Numbers and costings are notoriously difficult themes during election time when the pressure to rattle off the top of the head a list of figures without so much as a “hesitation, deviation or repetition” is applied to hapless politicians who happen to find themselves on the nation’s airwaves. The cost for getting this “wrong” can be quite serious as Dianne Abbott has just found out after her “car-crash” performance on LBC radio this morning with interviewer Nick Ferrari.

Political Correctness

Abbott (DA) started out first by using the term “policemen” rather than the politically correct term “police officers”, as Nick Ferrari (NF) quickly noticed:

DA: and the tax cut will specifically
    identified to pay for the ten thousand policemen
    hhh is the cuts in capital gains tax which
NF: policemen
    so we can’t [have police
DA:             [policemen police
NF: we can’t have police women then
DA: police men and women
NF: oh that’s alright
    just checking=
DA: =yeah right
    so the the the [tax
NF:                [strange xx to correct you Dianne
    but do go on
DA: yeah well let’s talk about ...

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Shaky abacus

Numbers seem to spell disaster for many politicians speaking in public situations under pressure to perform. It seems like the extra cognitive load of recalling exact numbers, units and time periods means that only seasoned financial wizards can pull off a description of a costing without hesitating or getting something wrong. Interviewers understand this and one of the first questions they often ask is “how much will it cost?” as Ferrari does here:

NF: so how much would ten thousand police officers cost
DA: well (.) erm (.) if we recruit
    the ten thousand police er men and women
    over (.) a four year period
    we believe it’ll be about three hundred thousand pounds
NF: three hundred thousand pounds for
DA: sorry three
NF: ten thousand police officers
    what are you paying them
DA: hh no I mean (.) sorry
NF: how much will they cost
DA: they will cost (1.6)
    they will- it will cost (1.0)
       ((sound of papers rustling))
    erm (0.4) about (1.9) about eighty million pounds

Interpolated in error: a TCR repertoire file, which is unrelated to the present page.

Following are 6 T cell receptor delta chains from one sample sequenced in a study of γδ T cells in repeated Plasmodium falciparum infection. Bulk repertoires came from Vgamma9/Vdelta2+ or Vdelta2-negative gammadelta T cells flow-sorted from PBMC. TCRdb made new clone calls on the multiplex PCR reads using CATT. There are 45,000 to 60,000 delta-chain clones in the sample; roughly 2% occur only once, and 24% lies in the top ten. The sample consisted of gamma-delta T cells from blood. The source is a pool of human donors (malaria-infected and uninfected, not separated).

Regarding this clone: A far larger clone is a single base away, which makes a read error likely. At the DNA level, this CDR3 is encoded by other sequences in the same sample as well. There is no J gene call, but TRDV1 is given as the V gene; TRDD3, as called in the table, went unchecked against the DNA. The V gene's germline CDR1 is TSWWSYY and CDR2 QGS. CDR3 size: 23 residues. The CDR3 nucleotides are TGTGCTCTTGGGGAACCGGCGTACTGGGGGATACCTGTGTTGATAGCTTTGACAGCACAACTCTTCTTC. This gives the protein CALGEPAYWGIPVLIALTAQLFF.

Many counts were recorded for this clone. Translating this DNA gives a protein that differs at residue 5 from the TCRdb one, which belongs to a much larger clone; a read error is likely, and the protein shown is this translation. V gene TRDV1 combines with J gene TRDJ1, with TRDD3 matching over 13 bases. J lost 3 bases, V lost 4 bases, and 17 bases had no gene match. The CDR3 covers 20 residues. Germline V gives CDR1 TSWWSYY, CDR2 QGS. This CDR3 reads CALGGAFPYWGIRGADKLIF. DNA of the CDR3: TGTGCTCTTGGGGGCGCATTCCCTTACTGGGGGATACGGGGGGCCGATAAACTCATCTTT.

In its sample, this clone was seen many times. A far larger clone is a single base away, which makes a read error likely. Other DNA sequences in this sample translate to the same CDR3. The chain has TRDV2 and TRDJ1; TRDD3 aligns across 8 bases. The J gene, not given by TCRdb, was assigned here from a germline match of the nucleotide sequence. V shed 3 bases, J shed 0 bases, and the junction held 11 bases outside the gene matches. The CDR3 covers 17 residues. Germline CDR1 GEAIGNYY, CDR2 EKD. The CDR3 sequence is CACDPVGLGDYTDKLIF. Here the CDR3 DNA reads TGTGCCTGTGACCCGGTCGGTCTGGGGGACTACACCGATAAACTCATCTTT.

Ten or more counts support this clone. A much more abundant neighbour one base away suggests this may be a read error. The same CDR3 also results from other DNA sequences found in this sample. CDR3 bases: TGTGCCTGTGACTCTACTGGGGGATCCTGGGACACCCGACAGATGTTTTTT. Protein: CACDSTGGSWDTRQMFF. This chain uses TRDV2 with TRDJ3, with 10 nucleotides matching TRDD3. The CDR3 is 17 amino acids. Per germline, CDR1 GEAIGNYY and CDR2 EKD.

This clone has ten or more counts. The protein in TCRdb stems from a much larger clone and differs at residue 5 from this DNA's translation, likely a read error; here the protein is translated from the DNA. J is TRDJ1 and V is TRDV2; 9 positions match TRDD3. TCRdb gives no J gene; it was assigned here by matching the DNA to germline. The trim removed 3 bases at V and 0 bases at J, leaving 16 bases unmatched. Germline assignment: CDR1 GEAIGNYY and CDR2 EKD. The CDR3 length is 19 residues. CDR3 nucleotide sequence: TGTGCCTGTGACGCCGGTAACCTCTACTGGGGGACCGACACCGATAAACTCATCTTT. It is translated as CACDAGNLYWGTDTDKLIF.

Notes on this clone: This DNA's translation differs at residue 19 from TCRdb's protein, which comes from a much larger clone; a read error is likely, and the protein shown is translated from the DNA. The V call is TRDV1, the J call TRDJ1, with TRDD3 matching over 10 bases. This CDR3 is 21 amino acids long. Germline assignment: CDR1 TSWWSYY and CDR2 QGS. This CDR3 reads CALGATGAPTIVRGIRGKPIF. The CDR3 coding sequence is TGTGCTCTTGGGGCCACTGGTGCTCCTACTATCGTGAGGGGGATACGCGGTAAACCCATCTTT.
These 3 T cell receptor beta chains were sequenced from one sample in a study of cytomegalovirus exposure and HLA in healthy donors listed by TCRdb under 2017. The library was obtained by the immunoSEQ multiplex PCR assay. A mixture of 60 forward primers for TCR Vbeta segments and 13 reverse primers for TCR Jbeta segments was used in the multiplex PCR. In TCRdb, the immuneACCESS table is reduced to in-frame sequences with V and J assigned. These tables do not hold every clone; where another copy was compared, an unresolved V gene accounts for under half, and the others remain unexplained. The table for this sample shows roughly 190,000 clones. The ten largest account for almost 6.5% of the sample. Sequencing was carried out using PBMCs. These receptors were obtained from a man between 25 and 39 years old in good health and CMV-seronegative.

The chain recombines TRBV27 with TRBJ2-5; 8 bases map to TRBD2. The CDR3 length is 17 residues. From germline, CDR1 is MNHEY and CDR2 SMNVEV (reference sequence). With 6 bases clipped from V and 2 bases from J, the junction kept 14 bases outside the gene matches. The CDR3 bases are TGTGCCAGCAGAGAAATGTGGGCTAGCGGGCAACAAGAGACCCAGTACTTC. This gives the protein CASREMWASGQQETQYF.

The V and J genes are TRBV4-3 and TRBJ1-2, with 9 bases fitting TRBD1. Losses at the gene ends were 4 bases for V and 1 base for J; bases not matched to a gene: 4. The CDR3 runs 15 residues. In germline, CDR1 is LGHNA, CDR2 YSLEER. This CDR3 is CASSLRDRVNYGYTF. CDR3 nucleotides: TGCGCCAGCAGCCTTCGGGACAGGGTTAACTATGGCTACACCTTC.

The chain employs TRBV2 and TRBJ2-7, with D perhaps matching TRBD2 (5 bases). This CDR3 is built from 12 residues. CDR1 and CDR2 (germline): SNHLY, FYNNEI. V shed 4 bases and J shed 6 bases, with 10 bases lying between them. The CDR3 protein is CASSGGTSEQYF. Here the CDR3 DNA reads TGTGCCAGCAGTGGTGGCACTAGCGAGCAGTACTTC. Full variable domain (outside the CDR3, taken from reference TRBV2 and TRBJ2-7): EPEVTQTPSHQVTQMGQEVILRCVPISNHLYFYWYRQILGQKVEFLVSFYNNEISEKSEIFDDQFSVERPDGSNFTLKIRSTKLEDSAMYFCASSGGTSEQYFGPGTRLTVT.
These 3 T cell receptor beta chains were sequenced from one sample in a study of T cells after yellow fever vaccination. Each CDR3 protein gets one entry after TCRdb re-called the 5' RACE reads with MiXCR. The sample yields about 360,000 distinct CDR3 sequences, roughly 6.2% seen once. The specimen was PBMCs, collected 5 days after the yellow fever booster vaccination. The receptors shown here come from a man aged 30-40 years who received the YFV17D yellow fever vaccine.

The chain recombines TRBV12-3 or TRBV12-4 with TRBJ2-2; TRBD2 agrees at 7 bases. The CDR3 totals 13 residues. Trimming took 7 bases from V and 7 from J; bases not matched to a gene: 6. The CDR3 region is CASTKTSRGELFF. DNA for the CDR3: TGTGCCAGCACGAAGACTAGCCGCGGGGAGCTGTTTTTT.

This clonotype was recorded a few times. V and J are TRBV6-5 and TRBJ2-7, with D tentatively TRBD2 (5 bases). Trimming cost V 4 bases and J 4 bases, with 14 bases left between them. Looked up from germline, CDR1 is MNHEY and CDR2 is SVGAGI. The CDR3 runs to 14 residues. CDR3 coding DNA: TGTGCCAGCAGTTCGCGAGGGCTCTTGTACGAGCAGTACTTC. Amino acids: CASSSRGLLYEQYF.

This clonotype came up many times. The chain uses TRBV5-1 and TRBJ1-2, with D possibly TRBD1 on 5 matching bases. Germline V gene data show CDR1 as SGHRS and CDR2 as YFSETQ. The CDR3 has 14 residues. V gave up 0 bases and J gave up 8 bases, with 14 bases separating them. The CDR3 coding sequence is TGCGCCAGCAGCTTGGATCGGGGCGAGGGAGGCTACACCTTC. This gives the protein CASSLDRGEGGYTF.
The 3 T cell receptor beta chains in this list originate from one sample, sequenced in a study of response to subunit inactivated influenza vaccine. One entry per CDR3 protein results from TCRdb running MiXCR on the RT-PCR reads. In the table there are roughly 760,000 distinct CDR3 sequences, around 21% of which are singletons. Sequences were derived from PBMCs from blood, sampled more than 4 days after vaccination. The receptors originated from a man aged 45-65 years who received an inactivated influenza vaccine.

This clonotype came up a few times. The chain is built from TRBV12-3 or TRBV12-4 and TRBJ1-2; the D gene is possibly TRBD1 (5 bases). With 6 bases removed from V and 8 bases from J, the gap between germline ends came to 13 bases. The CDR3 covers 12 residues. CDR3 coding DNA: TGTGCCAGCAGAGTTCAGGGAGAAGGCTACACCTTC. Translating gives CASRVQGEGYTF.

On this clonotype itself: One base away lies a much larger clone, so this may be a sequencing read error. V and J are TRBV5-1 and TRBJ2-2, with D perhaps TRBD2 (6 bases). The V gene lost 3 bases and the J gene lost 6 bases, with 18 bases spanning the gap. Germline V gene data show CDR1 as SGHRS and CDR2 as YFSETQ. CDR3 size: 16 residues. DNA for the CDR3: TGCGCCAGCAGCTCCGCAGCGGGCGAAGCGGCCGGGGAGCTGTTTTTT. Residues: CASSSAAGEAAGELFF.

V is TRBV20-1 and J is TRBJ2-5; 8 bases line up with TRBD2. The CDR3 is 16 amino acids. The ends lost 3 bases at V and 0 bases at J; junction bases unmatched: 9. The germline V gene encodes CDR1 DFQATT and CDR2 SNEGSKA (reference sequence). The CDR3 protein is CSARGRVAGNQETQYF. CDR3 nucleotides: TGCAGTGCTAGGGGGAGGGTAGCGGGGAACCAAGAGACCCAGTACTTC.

NF: about eighty million pounds
DA: yeah
NF: alright how do you get to that figure
DA: we get to that figure because we (.)
    anticipate recruiting (0.7)
    twenty five thousand police extra police officers a year
    at least
    over a period of four years
    and we’re looking at both ...

Abbott’s initial mistake here is to state £300,000 instead of £300 million which, when the interviewer shows surprise, leads to hesitation and pausing by the politician.  Some of the pauses are quite excruciatingly long for a political interview and the sound of papers rustling during the pauses suggest the politician is unsure herself as she searches her notes (the interview is a radio interview and we cannot observe Abbott).

This hesitation continues later when the interviewer turns the discussion into a challenge of division:

NF: I don’t understand
    if you divide eight million by ten thousand (0.8)
    you get eight thousand (0.8)
DA: hh what we’re talk-
NF: is that what you’re going to pay these police men and women
DA: no we’re talking about erm er
    an acc- a a process over four years
NF: I don’t understand
    wha- what is he or she get
    eighty million er divided by ten thousand
    equals eight thousand (1.0)
    so I er hh
    what are these police officers going to be paid
        (3.3) ((sound of papers rustling))
DA: we will be paying them
    the average
NF: has this been thought through
DF: of course it’s been thought through
NF: well where are the figures
DF: the figures are
    that (0.7) the the additional cost
    in year one
    when we anticipate recruiting
    two hundred and about two hundred and fifty thousand      policemen
    will be sixty four point three million
NF: two hundred and fifty thousand police men
DA: and women
NF: so you’re you’re getting more than ten thousand
    you’re recruiting two hundred and fifty thousand
DA: no we’re we are recruiting (.)
    two thousand and perhaps two hundred and fifty
    hh and the cost
NF: so where did where did two hundred and fifty thousand come from
DA: I think you said that not me
NF: no no you- (.)
    er I can assure you you said that
    cos I wrote it down

Stating numbers are figures is never easy at the best of times but under the pressure to perform during an election briefing on a new policy even the slightest of hesitation can lead to charges of confusion and chaos as the headlines from the fallout of this interview seem to suggest.

LBC Radio, 2nd May 2017,